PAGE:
Also referred to as the Darling Range or Darling Ranges, Darling Scarp is a low escarpment running north-south to the east of the Swan Coastal Plain and Perth. It extends generally north of Bindoon, to the south of Pemberton, and easterly to include Mount Bakewell near York and Mount Saddleback near Boddington.

For great views of the city, head to Kalamenda, then follow the Zig Zag Drive down into the valley along the route of a former narrow gauge railway that climbed the Darling Ranges here by means of a zig zag railway. The railway's story is told at the Kalamunda Museum in the old railway station complex back in the town centre. At the foot of the scenic drive, turn right into Ridge Hill Road, following it into Midland.

Greenmount Hill
Greenmount is a locality on the edge of the Darling Scarp at what is known as Greenmount Hill. Great Eastern Highway at Greenmount Hill is a vital point in the transport routes from the Swan Coastal Plain into the hinterland of Western Australia.

In the era of the Swan River Colony the name 'Greenmount' was used for two points on the Darling Scarp. In the 1840s the York Road was known as York Greenmount, and the road further north along the Scarp was known as Toodyay Greenmount. It is possible that these two locations might have had slightly different coloured foliage compared to the grey blue green colour of the Scarp.

The original Eastern Railway linking Perth to Kalgoorlie and the eastern states climbed the Darling Scarp on its western slopes. The current railway route still passes within a few kilometres to the west and north of the hill. Greenmount was a railway stopping place on the Eastern Railway until 1954 when the Mundaring Loop was closed for passenger traffic, however trains continued to work on the line to the Mountain Quarry in Boya until 1962.

Lesmurdie Hill, Lesmurdie
Lesmurdie Hill is the route taken by Lesmurdie Road, the main access road to the Darling Scarp village of Lesmurdie from the Swan Coastal Plain is via Welshpool Road. Lesmurdie Road snakes its way up the side of the Darling Scarp from the suburb of Wattle Grove. Lesmurdie Falls National Park is located at the top of Lesmurdie Hill on the escarpment 20 kilometres east/south-east of Perth.

Reabold Hill, Floreat
The Boulevard, City Beach. With over fifteen kilometres of bushland walking and bridle trails and ten different lookouts with expansive city and coastal views, Bold Park offers a memorable experience any time of year. Bold Park occupies Reabold Hill, which at 93 metres above sea level, it is the highest peak in the Perth inner metropolitan area.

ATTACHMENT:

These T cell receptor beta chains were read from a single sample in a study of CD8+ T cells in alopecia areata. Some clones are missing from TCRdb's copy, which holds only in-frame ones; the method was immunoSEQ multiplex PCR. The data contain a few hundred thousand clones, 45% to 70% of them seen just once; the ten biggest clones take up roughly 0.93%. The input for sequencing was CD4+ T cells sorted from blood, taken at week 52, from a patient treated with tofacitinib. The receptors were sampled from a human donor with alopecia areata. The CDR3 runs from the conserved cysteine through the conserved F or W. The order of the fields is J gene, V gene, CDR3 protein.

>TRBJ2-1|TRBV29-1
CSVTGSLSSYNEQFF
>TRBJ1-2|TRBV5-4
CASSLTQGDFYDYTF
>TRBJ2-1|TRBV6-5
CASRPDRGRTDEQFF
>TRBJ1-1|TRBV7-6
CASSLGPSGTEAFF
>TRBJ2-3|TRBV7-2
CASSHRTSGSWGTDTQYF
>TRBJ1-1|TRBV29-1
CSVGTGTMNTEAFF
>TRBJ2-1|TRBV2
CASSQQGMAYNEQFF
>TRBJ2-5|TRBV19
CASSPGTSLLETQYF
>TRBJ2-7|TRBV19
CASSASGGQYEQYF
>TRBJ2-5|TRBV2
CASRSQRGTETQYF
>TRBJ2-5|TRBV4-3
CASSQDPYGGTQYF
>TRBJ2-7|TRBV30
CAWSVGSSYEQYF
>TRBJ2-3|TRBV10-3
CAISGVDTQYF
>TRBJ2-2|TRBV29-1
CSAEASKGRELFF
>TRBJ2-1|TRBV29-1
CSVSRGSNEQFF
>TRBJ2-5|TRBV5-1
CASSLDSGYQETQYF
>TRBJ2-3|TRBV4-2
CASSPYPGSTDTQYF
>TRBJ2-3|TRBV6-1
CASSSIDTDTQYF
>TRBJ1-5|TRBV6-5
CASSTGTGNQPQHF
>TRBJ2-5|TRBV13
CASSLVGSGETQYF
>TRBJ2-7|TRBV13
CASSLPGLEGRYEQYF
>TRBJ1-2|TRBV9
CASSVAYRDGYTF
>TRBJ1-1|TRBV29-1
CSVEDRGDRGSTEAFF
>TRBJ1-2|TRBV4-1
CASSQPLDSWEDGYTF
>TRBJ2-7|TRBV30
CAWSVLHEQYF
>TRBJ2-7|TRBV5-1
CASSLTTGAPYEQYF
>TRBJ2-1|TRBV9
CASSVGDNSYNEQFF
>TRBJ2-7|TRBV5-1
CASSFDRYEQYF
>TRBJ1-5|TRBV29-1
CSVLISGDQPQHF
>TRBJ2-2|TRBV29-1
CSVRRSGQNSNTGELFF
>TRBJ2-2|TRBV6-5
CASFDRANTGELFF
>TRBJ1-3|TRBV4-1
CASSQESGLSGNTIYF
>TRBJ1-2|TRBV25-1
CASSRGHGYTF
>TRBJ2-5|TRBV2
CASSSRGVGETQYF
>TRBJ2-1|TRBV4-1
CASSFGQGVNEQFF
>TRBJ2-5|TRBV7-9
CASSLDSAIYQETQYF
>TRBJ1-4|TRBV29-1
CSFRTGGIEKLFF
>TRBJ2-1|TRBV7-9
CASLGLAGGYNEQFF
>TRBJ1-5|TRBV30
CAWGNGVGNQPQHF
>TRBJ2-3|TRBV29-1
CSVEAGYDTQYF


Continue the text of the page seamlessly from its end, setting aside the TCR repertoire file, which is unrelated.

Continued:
Originally it was known as One Tree Hill In 1839, Henry Trigg was granted the land around One Tree Hill. He established a lime quarry and kilns, to supply limestone for many of Perth's original buildings. As a result of Mr Trigg's business, the area became known as the Limekilns Estate. In 1844 the estate was purchased by Mr Walter Padbury, who was a butcher, built an abattoir and slaughtered animals in the area for many years. In 1869 the Birch Brothers purchased the estate off Walter, and established a vineyard.

Camel Lake was once used as a quarantine area for camels, imported during the Gold Rush. The explorer Ernest Giles, rested his camels at the Lake, after his epic journey from Port Augusta to Perth, in May 1875. The camels are now long gone, however evidence of tethering is still visible on some of the trees. Look for the distinctive circular marks on the trunks.

Wireless Hill, Ardross
Off Canning Highway, Ardross. Wireless Hill Park is the location of one of Australia's first Telecommunications Stations built in 1912. Wireless Hill Park, on the southern side of the Swan River between Perth and Fremantle, features two lookouts with views across Melville Water, a Heritage Trail winding through magnificent Western Australian wildflowers in natural bushland and a Telecommunications Museum housed in the original Telecommunications building.

Minim Cove, Mosman Park
Minim Cove is one of Western Australia's most sought-after residential estates, created on the site of the former State Engineerring Works in the Perth suburb of Mosman Park.

Minim Cove has extensive landscaped parkland and a lookout tower at Mount Lyell Park near the head of Blackwall Reach. It offers 360 degree views across the Swan River to Perth in the east, and to Fremantle and the Indian Ocean in the west. There is a large gazebo at the lookout, and mosaics and plaques which detail the connection of the Bibbulmun Nation to this area beside the Swan River. The mosaics and plaques were placed in Mount Lyell Park in 1999 as part of the Minim Cove Aboriginal Heritage Artwork. Location: Mount Lyell Park, McCabe Street, Mosman Park.